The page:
Whatever our progress politically and socially in the last few decades, statements and attitudes like that show there is still a long way to go.

Friday, March 2, 2007

That’s Mr. Leather to You

(Leather Life column published in Lavender Magazine, Issue #307, March 2, 2007)


The world of contemporary leather contests has been captured in Mr. Leather, a sexy, humorous, touching and ultimately inspiring film by Jason Garrett. I caught a screening of the film, which documents the 2003 Mr. Los Angeles Leather Contest, at the Leather Archives & Museum in Chicago during the annual Pantheon of Leather Awards weekend.

Why a documentary about the Mr. Los Angeles Leather Contest? First, because it’s Los Angeles, where they have the movie-industry infrastructure in place for both creating and promoting documentaries such as this. But Los Angeles also has a gay men’s leather community that is large enough to support nine feeder (i.e. bar-title) contests to produce the nine contestants in the Mr. Los Angeles Leather Contest.

In a sense, the story of Mr. L.A. Leather 2003 is the story of almost every leather contest nowadays. Mr. Leather shows us this part of the GLBT leather subculture in ways that wouldn’t be possible in a film about a larger contest such as International Mr. Leather or Mr. Mid-Atlantic Leather.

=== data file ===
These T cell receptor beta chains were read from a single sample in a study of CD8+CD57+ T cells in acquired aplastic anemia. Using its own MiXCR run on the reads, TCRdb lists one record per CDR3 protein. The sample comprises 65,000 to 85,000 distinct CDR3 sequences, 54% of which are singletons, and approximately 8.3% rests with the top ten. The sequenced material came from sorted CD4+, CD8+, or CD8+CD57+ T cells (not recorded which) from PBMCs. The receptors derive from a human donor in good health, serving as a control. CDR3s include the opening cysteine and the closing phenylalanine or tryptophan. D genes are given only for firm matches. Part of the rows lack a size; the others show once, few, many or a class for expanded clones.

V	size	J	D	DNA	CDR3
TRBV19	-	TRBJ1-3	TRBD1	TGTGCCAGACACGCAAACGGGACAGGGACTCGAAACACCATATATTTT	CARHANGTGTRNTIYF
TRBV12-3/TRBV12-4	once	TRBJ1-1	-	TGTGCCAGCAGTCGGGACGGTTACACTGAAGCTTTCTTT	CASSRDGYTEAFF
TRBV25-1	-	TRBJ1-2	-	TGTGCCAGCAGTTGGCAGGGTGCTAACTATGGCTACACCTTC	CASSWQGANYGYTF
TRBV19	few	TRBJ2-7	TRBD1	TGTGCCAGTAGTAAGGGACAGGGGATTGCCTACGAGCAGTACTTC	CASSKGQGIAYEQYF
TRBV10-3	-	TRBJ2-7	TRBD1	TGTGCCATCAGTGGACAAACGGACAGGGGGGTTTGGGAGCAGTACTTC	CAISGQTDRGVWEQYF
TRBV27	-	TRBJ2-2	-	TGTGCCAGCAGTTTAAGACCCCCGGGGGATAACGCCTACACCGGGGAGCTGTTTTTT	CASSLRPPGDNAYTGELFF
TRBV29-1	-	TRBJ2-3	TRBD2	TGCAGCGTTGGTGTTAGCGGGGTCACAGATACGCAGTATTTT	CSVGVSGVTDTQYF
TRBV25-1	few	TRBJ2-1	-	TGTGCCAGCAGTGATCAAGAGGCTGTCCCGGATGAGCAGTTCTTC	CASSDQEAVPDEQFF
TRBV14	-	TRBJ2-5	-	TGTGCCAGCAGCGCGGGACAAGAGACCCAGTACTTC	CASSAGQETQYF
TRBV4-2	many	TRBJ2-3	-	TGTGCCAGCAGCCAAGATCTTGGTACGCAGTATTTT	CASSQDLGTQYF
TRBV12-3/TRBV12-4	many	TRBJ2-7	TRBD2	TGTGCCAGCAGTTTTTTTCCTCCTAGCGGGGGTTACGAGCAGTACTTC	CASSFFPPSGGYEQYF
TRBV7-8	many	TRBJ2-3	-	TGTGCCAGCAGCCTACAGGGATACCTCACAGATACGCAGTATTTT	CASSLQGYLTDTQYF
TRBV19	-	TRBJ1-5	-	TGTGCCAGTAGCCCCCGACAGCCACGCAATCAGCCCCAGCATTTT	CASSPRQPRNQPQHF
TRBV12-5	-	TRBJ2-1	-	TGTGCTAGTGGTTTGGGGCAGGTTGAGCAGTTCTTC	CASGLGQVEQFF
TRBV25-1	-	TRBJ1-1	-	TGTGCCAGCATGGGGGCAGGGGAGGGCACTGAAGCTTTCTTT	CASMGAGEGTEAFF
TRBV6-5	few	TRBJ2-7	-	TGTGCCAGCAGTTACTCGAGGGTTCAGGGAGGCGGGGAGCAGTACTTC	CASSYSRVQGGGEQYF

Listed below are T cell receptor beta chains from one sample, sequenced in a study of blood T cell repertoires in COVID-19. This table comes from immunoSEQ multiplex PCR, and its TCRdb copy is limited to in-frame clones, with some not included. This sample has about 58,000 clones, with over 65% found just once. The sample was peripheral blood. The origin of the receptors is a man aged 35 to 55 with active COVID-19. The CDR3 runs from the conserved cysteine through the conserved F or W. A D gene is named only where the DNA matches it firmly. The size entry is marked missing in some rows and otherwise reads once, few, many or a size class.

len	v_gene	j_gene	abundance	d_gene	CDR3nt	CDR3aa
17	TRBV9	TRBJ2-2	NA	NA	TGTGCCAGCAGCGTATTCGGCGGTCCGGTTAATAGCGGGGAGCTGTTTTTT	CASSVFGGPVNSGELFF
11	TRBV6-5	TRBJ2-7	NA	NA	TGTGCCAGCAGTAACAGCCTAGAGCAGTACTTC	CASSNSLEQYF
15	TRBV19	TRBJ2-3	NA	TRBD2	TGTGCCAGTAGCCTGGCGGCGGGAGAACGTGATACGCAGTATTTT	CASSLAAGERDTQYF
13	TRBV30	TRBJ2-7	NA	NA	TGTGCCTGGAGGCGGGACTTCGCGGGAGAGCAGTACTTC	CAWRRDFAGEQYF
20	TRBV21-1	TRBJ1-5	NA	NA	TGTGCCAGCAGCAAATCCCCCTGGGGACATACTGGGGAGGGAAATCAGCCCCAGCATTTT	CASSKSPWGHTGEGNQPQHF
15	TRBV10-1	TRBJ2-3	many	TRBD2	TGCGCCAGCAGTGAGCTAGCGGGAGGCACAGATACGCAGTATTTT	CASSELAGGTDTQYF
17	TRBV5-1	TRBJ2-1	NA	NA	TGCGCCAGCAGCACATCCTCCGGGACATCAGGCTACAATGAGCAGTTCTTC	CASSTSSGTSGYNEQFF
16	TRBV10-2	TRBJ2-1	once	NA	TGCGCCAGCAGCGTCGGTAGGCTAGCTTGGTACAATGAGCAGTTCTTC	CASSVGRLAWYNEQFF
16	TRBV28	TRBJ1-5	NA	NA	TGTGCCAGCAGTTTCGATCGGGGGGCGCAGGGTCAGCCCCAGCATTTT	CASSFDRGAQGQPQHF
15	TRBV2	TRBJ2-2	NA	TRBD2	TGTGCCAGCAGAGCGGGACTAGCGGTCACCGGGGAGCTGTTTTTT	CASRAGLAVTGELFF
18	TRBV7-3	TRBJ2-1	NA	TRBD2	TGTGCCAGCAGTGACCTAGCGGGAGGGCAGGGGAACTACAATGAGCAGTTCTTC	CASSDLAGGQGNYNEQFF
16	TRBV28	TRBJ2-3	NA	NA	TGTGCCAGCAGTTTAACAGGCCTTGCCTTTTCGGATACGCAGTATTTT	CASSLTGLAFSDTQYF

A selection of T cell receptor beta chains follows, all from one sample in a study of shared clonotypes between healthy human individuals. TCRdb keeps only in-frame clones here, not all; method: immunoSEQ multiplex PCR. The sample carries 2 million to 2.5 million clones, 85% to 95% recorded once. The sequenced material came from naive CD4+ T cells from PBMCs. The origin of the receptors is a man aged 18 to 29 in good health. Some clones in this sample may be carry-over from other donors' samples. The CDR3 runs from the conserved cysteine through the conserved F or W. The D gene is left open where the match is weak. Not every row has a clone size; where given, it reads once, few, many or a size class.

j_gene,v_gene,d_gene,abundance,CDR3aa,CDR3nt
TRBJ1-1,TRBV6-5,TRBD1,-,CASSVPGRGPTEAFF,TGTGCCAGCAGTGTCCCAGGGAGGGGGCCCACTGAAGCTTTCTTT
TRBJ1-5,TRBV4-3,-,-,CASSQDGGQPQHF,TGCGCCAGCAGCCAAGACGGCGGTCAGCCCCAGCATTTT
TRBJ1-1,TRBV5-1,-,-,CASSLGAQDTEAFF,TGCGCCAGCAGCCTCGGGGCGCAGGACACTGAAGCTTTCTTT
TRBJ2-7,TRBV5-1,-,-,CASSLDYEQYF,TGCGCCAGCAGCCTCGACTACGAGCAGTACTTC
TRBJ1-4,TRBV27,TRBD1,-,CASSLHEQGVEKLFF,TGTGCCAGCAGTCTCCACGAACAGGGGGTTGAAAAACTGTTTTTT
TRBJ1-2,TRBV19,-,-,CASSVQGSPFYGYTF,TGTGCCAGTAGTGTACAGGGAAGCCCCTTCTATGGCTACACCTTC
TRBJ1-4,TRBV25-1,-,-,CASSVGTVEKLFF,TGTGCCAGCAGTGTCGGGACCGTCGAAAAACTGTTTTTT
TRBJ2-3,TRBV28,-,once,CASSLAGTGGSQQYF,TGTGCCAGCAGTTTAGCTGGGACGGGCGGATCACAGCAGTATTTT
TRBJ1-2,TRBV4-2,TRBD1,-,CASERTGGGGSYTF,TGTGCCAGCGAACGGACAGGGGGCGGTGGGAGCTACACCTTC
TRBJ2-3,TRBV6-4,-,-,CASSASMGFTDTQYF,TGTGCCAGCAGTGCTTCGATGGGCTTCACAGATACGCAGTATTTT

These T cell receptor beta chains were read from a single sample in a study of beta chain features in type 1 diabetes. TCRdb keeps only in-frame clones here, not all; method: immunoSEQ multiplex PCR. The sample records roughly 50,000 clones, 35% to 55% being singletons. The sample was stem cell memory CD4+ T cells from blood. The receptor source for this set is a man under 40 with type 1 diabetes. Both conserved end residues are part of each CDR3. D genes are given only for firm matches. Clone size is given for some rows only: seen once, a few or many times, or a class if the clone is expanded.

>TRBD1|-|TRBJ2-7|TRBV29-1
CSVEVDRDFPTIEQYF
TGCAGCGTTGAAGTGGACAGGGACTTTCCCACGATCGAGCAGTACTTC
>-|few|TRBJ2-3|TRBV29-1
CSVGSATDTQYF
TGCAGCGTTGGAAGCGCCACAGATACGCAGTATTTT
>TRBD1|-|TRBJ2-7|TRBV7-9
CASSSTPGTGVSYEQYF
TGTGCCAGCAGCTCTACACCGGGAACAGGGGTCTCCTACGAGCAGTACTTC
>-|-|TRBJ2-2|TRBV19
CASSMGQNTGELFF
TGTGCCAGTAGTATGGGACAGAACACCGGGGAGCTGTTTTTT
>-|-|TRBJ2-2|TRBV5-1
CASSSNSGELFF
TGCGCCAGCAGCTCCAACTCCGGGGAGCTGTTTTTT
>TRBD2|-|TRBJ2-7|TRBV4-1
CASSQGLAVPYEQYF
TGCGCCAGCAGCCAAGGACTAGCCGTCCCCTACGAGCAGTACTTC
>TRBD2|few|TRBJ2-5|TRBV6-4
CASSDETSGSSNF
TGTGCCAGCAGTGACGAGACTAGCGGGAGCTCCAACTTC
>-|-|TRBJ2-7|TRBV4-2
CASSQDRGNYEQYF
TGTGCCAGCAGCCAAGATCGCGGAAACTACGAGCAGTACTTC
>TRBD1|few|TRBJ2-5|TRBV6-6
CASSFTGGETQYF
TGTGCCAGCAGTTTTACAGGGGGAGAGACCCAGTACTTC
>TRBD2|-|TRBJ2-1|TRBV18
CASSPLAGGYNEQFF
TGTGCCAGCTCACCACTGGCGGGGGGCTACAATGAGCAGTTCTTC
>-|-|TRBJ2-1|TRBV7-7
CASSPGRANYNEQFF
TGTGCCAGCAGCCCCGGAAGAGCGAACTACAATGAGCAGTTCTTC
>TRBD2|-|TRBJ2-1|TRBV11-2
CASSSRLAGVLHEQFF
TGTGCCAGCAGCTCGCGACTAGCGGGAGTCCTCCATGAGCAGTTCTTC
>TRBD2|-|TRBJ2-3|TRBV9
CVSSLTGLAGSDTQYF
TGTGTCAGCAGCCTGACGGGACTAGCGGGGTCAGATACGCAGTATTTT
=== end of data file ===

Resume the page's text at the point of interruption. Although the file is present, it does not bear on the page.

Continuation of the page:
Because there are nine contestants, a fair amount of time can be spent telling each contestant’s story and showing his personal world.

The film begins with the thrill of victory: each of the contestants winning their respective feeder bar contests, thereby becoming eligible to compete in Mr. L.A. Leather. During their introductions in the film we discover they’re a good group of basically nice, happy guys. They cover a wide range of personality, intellect, and physique, but they all have leather in common.

The nine contestants tell us why they’re leathermen and why they’ve decided to get involved in the community by holding a leather title. They share their hopes, dreams and kink preferences. We meet friends, neighbors, partners and pets, and get glimpses of their daily lives, from the mundane to the esoteric.